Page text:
Progressive source file



Progressive encoding


Interlaced encoding



In NTSC it's subtler, there are 2 kinds of NTSC, NTSC FILM and NTSC VIDEO.

Progressive source file

Progressive encoding

p_contents0 fleche p_contents0
We have to encode in progressive mode and add a "signal" to the video which is known as the pulldown signal.

(The step for adding the signal in MovieConverter Studio is called "DVD formatting of your video ..." while encoding into NTSC FILM).

The pulldown signal will automatically allow your DVD player to split your video (at 24 fps) into fields (24 x 2 = 48 fields per second) and to display them at the rate of (30 x 2) fields per second according to the 30 fps NTSC standard.
  • The player extract top and bottom fields on the fly.
  • It duplicates some of fields at regular time lapses so to succeed in displaying the necessary 60 fields per second (it displays the 4 first fields, it then duplicates the fourth one from frame 2 and displays them together with a field issued from the frame 3, and so on). Everything is software processed.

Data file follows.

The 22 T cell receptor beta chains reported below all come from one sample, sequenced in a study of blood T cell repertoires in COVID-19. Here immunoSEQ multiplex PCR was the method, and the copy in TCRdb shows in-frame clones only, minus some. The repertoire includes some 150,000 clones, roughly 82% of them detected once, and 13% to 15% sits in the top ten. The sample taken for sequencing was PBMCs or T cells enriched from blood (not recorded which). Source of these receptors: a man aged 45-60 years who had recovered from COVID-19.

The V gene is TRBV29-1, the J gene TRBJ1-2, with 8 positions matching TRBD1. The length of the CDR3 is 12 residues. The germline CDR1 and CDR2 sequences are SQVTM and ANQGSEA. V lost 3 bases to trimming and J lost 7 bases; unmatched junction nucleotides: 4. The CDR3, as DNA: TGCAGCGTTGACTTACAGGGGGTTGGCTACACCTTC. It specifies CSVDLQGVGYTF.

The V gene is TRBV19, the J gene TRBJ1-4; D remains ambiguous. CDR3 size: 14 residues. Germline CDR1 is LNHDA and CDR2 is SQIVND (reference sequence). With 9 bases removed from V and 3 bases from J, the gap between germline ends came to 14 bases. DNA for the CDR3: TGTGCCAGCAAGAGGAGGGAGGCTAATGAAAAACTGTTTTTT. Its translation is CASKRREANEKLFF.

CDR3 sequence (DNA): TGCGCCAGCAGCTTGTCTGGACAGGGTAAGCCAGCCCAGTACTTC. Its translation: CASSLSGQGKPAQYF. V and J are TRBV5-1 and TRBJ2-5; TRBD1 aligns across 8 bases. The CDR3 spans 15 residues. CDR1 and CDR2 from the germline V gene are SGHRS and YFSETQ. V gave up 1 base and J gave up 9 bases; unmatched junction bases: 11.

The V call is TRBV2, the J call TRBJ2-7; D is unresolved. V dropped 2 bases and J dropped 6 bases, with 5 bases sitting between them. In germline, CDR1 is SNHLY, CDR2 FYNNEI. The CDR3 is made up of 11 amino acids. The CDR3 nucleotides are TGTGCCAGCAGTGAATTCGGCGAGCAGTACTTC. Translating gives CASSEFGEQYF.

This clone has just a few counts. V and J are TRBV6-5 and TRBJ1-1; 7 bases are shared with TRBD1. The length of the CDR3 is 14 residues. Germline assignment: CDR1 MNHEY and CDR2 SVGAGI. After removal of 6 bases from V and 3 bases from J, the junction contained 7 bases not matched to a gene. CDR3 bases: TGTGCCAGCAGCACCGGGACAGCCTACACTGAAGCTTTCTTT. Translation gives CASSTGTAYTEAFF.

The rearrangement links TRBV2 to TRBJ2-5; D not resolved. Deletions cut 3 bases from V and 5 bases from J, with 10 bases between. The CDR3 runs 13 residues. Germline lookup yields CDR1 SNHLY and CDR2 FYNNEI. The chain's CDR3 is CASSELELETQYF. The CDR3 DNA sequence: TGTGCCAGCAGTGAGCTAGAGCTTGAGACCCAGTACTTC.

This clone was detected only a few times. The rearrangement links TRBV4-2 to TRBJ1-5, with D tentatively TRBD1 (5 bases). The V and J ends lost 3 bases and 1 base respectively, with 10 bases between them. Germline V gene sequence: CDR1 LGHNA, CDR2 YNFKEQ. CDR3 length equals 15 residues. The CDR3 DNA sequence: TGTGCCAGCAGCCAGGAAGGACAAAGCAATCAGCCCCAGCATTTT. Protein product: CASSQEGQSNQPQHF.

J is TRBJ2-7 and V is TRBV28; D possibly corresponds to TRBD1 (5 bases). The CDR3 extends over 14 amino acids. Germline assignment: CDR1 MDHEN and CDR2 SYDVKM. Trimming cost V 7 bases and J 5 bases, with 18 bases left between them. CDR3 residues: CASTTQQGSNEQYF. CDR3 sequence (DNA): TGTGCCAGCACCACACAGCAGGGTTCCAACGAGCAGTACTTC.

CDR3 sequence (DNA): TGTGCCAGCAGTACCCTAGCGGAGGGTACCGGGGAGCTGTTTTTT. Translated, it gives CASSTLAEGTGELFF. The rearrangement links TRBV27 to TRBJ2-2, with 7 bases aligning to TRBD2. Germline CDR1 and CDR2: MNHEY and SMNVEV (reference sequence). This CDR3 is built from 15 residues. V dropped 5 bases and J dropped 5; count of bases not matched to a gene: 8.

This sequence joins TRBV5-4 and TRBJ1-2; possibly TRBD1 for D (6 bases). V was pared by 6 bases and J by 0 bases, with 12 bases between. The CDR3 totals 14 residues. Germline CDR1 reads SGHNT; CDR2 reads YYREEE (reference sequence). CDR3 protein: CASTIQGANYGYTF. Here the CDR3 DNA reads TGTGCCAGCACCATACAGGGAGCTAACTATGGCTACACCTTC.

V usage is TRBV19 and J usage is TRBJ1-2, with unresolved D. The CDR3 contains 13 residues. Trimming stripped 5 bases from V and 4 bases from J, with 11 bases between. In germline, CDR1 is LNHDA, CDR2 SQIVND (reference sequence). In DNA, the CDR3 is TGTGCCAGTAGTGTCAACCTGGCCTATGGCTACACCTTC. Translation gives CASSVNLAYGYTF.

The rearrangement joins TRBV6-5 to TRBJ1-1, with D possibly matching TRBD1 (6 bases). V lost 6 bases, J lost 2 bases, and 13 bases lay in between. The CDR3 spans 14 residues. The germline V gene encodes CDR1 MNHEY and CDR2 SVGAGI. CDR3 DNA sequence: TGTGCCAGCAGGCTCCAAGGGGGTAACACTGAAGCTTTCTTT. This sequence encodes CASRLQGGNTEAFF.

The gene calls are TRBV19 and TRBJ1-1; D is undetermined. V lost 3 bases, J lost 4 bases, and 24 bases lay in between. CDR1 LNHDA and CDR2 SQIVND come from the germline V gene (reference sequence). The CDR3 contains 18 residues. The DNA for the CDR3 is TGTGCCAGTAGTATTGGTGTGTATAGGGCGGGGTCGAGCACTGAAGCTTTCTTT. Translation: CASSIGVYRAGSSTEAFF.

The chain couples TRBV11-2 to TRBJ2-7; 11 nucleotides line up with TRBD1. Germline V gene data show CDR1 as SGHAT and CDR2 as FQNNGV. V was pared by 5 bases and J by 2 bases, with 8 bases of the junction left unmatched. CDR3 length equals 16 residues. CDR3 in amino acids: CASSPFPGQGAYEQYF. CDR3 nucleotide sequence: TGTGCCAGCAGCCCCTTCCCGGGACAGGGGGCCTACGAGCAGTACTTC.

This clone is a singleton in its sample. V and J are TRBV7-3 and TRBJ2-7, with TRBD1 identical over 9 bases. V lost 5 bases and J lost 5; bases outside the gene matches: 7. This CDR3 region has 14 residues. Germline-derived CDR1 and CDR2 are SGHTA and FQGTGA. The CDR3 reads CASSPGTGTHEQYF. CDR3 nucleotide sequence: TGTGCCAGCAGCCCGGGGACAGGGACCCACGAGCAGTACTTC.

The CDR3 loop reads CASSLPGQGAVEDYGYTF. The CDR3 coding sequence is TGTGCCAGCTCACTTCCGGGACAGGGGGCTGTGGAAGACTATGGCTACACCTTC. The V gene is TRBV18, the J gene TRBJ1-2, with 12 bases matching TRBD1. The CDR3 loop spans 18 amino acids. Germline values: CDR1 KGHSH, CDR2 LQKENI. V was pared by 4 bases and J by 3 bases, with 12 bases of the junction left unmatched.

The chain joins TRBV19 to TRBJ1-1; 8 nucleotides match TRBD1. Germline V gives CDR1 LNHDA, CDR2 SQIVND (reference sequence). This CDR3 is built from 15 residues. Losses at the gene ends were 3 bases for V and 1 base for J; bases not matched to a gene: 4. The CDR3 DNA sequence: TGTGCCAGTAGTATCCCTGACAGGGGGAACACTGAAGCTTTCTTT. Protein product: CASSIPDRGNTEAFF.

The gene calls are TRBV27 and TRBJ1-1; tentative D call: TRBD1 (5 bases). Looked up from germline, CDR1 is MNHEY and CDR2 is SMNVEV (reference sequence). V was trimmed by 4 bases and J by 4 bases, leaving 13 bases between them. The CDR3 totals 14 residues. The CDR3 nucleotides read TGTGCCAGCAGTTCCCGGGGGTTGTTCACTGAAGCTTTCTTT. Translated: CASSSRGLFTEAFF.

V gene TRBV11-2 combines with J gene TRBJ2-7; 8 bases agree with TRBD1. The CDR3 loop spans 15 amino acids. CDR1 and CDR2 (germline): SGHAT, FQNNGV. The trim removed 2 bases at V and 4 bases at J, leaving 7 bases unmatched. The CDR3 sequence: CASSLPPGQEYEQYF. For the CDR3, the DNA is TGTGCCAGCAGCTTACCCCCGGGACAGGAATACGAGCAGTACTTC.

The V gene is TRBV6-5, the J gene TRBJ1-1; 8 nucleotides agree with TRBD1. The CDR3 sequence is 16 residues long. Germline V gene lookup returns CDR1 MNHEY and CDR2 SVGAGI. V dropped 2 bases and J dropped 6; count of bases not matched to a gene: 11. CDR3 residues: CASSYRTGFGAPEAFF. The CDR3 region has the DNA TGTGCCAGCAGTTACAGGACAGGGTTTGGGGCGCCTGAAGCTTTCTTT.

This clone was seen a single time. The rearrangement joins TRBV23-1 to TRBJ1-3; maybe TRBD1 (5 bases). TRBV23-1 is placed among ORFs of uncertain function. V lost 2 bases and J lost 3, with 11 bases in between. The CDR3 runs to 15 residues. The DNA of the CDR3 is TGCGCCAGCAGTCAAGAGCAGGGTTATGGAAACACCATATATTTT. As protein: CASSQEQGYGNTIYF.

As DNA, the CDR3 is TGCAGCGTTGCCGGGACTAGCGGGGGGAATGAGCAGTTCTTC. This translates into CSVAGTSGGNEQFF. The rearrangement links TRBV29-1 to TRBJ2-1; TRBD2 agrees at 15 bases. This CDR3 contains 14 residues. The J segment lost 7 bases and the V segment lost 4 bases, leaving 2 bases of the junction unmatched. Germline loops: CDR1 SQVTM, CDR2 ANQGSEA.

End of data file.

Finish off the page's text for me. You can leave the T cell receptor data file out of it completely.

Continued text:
The interest of this process is to avoid useless field duplications: it would be stupidly redundant and the size of your file, on the hard disk, unnecessarily increased.


MovieConverter will never hardcoded UNNECESSARILY duplicate fields, like others softwares will do while pretending to be able to do a (pseudo) conversion between standards (that will never be true telecine or transcoding).



The source file is interlaced (a video, so not progressive):

Both in PAL or in NTSC:

Interlaced source file


Interlaced encoding


Two different fields are joined into only one frame, the DVD player being in charge of disjoining fields, which displays them on the fly.


!What's interlaced "top" or "bottom"?

Do you understand things so far? All right. So 2 fields are joined together into one frame, but one field must be displayed before the other one and we must specify this order to the output device (DVD player) to avoid confusion.
Look at these two images. Do you notice any difference?

interlaced "top"


interlaced "bottom"


Did you notice the difference? If not, look at it more closely…


The image begins with a pink line at its very top. The first field to be read is the one that begins by the top line ("top" is called "odd lines" too, i.e. "lines 1,3,5,7,9, …until the line before the last one - #575 in PAL #479 in NTSC").   The image begins with a blue line at its very top. The first field to be read is the one that begins by the bottom line ("bottom" is called "even lines" too, i.e. "lines 2,4,6,8,10, …until the last one - #576 in PAL #480 in NTSC").